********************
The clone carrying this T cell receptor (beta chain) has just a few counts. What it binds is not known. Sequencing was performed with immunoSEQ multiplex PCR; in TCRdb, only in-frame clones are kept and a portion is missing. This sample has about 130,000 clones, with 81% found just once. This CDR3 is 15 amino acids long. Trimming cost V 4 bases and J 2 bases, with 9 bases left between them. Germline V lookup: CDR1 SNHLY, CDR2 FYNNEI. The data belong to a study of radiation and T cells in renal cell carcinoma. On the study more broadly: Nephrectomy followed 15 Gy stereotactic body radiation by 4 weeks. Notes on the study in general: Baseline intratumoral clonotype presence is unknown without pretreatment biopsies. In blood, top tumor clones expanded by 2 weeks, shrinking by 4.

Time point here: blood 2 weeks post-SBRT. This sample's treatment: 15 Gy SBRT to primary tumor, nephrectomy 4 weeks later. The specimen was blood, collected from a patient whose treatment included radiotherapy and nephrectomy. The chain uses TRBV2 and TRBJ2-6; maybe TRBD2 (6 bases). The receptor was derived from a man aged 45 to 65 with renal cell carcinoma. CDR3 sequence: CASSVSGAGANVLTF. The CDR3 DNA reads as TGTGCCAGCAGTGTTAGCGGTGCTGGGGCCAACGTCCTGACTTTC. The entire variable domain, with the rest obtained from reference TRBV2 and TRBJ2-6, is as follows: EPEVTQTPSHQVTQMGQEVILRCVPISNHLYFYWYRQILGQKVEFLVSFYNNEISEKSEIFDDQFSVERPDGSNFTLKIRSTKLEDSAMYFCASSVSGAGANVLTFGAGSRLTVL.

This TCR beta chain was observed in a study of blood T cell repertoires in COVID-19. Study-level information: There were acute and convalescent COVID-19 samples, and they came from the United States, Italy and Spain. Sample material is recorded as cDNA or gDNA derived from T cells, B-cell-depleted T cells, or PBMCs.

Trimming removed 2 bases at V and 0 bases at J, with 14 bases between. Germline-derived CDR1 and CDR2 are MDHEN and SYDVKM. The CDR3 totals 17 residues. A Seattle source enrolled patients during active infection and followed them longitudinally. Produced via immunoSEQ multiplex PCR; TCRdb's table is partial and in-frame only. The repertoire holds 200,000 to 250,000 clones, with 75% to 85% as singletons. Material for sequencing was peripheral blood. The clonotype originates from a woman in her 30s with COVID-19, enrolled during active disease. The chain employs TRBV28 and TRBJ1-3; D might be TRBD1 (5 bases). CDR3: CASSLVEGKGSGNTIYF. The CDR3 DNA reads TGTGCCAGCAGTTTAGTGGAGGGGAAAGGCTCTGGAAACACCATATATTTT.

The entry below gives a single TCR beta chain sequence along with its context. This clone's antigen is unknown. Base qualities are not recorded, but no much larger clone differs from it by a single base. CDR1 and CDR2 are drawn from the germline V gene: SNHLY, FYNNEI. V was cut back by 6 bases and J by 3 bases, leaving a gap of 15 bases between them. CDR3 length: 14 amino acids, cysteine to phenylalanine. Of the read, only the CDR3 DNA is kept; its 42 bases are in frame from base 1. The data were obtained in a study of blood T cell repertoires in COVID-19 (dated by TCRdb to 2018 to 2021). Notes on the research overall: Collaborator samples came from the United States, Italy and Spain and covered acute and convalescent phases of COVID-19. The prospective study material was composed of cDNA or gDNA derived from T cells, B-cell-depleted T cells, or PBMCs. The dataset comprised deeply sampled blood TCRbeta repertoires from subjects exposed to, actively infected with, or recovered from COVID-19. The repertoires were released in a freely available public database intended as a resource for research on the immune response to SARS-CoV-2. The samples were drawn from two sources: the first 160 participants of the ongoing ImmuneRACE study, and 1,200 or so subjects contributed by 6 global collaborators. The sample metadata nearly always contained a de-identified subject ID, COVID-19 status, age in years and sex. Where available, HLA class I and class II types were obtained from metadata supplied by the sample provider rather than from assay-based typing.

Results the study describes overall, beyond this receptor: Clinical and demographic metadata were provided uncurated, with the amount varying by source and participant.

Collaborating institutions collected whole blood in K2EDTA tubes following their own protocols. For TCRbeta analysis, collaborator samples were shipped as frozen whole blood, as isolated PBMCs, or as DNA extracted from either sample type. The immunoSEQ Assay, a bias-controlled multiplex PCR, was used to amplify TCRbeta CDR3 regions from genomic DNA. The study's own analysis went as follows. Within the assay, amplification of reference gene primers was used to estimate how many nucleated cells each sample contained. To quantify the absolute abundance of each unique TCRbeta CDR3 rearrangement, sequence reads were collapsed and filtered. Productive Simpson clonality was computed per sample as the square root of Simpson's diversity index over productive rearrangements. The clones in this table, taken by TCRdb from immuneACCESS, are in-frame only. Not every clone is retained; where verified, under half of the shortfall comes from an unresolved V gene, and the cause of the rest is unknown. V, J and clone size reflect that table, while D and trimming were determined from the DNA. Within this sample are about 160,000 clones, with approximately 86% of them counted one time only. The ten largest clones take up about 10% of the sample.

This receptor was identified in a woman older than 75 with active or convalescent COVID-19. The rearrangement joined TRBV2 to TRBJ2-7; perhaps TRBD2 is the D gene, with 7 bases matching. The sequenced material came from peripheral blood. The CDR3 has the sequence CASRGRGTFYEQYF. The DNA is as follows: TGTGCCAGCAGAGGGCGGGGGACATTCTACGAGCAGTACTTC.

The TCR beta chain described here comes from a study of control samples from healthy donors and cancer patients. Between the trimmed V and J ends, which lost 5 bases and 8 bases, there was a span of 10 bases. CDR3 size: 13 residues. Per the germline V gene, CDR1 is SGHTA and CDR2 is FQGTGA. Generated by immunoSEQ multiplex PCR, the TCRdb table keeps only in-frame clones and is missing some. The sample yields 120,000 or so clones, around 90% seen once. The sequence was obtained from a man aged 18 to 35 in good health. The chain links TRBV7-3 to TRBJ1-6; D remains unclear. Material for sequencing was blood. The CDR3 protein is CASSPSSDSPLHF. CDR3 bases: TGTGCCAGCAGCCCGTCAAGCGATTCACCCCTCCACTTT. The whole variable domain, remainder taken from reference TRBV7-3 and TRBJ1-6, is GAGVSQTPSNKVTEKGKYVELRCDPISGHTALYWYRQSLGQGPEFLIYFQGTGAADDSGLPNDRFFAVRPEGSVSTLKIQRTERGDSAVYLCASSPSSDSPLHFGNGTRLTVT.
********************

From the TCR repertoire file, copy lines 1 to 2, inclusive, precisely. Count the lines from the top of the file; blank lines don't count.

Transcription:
The clone carrying this T cell receptor (beta chain) has just a few counts. What it binds is not known. Sequencing was performed with immunoSEQ multiplex PCR; in TCRdb, only in-frame clones are kept and a portion is missing. This sample has about 130,000 clones, with 81% found just once. This CDR3 is 15 amino acids long. Trimming cost V 4 bases and J 2 bases, with 9 bases left between them. Germline V lookup: CDR1 SNHLY, CDR2 FYNNEI. The data belong to a study of radiation and T cells in renal cell carcinoma. On the study more broadly: Nephrectomy followed 15 Gy stereotactic body radiation by 4 weeks. Notes on the study in general: Baseline intratumoral clonotype presence is unknown without pretreatment biopsies. In blood, top tumor clones expanded by 2 weeks, shrinking by 4.

Time point here: blood 2 weeks post-SBRT. This sample's treatment: 15 Gy SBRT to primary tumor, nephrectomy 4 weeks later. The specimen was blood, collected from a patient whose treatment included radiotherapy and nephrectomy. The chain uses TRBV2 and TRBJ2-6; maybe TRBD2 (6 bases). The receptor was derived from a man aged 45 to 65 with renal cell carcinoma. CDR3 sequence: CASSVSGAGANVLTF. The CDR3 DNA reads as TGTGCCAGCAGTGTTAGCGGTGCTGGGGCCAACGTCCTGACTTTC. The entire variable domain, with the rest obtained from reference TRBV2 and TRBJ2-6, is as follows: EPEVTQTPSHQVTQMGQEVILRCVPISNHLYFYWYRQILGQKVEFLVSFYNNEISEKSEIFDDQFSVERPDGSNFTLKIRSTKLEDSAMYFCASSVSGAGANVLTFGAGSRLTVL.